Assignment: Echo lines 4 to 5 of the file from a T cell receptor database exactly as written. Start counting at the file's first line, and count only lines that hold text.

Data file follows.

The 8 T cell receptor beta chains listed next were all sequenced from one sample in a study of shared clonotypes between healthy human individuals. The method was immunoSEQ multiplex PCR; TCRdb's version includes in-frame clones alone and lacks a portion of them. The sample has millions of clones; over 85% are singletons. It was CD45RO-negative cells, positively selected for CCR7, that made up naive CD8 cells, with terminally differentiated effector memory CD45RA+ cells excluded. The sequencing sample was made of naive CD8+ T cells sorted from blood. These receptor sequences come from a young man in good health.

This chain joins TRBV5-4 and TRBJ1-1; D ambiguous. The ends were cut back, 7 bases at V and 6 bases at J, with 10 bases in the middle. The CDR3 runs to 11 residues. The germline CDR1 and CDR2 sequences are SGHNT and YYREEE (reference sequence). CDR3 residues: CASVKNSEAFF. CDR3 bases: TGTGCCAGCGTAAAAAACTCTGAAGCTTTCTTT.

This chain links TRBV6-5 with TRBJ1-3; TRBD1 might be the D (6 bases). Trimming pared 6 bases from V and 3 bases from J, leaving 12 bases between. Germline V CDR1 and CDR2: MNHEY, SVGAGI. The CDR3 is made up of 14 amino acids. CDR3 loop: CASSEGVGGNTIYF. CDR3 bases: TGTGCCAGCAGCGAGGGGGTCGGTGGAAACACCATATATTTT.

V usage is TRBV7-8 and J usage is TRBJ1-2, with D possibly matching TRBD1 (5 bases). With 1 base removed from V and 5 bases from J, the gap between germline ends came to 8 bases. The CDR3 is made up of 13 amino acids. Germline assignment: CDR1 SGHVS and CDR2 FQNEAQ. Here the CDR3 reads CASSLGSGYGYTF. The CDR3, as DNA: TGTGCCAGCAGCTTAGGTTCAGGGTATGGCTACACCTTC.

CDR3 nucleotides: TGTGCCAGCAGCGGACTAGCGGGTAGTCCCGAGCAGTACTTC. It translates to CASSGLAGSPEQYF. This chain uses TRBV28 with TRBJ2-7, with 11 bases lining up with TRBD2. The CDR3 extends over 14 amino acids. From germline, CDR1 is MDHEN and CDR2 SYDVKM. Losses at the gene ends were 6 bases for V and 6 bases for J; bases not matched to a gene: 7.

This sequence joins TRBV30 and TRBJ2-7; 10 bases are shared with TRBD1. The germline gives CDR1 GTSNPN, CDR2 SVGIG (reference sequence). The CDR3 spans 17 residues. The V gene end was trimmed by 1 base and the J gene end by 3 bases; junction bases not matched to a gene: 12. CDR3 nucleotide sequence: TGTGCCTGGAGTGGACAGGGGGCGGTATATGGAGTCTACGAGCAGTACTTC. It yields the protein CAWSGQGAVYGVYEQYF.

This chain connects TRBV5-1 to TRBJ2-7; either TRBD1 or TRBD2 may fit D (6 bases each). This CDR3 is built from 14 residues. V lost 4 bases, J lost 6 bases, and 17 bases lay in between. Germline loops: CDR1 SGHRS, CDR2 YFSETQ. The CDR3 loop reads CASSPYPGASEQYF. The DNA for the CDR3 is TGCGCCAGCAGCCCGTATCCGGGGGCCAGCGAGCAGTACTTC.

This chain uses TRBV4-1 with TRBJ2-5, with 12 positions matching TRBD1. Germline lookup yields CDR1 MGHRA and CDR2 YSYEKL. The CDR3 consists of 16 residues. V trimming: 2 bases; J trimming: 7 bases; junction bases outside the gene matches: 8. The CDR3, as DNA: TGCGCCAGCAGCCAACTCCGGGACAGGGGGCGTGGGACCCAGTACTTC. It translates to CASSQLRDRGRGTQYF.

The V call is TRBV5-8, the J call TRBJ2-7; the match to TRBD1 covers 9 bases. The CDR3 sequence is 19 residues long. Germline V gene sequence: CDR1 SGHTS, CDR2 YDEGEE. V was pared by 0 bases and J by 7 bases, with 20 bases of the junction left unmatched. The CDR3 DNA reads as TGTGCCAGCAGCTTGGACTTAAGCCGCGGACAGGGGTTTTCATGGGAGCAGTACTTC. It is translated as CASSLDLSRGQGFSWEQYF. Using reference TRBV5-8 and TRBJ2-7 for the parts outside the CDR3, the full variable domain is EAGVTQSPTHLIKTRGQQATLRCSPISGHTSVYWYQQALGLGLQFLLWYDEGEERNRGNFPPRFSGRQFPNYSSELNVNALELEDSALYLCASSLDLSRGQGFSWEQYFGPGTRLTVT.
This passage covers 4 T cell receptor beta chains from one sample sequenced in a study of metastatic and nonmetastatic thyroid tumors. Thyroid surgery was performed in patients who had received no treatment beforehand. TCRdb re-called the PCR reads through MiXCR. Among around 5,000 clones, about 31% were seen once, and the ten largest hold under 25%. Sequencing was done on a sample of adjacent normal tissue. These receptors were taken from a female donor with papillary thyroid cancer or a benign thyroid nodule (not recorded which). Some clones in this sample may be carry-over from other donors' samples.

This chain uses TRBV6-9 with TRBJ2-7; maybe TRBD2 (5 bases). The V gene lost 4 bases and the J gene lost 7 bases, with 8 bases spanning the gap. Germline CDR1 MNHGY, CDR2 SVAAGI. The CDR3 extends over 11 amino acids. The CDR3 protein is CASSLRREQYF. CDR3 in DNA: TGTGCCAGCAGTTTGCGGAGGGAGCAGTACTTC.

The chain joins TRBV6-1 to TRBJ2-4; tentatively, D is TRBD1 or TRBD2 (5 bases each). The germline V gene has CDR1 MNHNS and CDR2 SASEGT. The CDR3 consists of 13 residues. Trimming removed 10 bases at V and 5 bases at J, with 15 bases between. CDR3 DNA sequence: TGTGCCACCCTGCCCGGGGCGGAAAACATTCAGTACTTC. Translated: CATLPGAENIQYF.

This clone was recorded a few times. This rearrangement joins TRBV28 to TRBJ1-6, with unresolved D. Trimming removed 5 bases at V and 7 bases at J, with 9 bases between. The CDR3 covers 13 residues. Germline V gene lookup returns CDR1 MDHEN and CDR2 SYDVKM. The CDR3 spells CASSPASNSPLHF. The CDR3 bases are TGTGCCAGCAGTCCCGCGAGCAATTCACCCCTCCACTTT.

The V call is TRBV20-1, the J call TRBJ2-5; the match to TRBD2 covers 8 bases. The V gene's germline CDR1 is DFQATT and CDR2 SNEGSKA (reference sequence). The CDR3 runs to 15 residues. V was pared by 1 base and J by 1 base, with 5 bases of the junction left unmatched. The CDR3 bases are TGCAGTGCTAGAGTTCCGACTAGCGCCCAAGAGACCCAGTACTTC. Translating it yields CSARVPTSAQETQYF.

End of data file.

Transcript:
V usage is TRBV7-8 and J usage is TRBJ1-2, with D possibly matching TRBD1 (5 bases). With 1 base removed from V and 5 bases from J, the gap between germline ends came to 8 bases. The CDR3 is made up of 13 amino acids. Germline assignment: CDR1 SGHVS and CDR2 FQNEAQ. Here the CDR3 reads CASSLGSGYGYTF. The CDR3, as DNA: TGTGCCAGCAGCTTAGGTTCAGGGTATGGCTACACCTTC.

CDR3 nucleotides: TGTGCCAGCAGCGGACTAGCGGGTAGTCCCGAGCAGTACTTC. It translates to CASSGLAGSPEQYF. This chain uses TRBV28 with TRBJ2-7, with 11 bases lining up with TRBD2. The CDR3 extends over 14 amino acids. From germline, CDR1 is MDHEN and CDR2 SYDVKM. Losses at the gene ends were 6 bases for V and 6 bases for J; bases not matched to a gene: 7.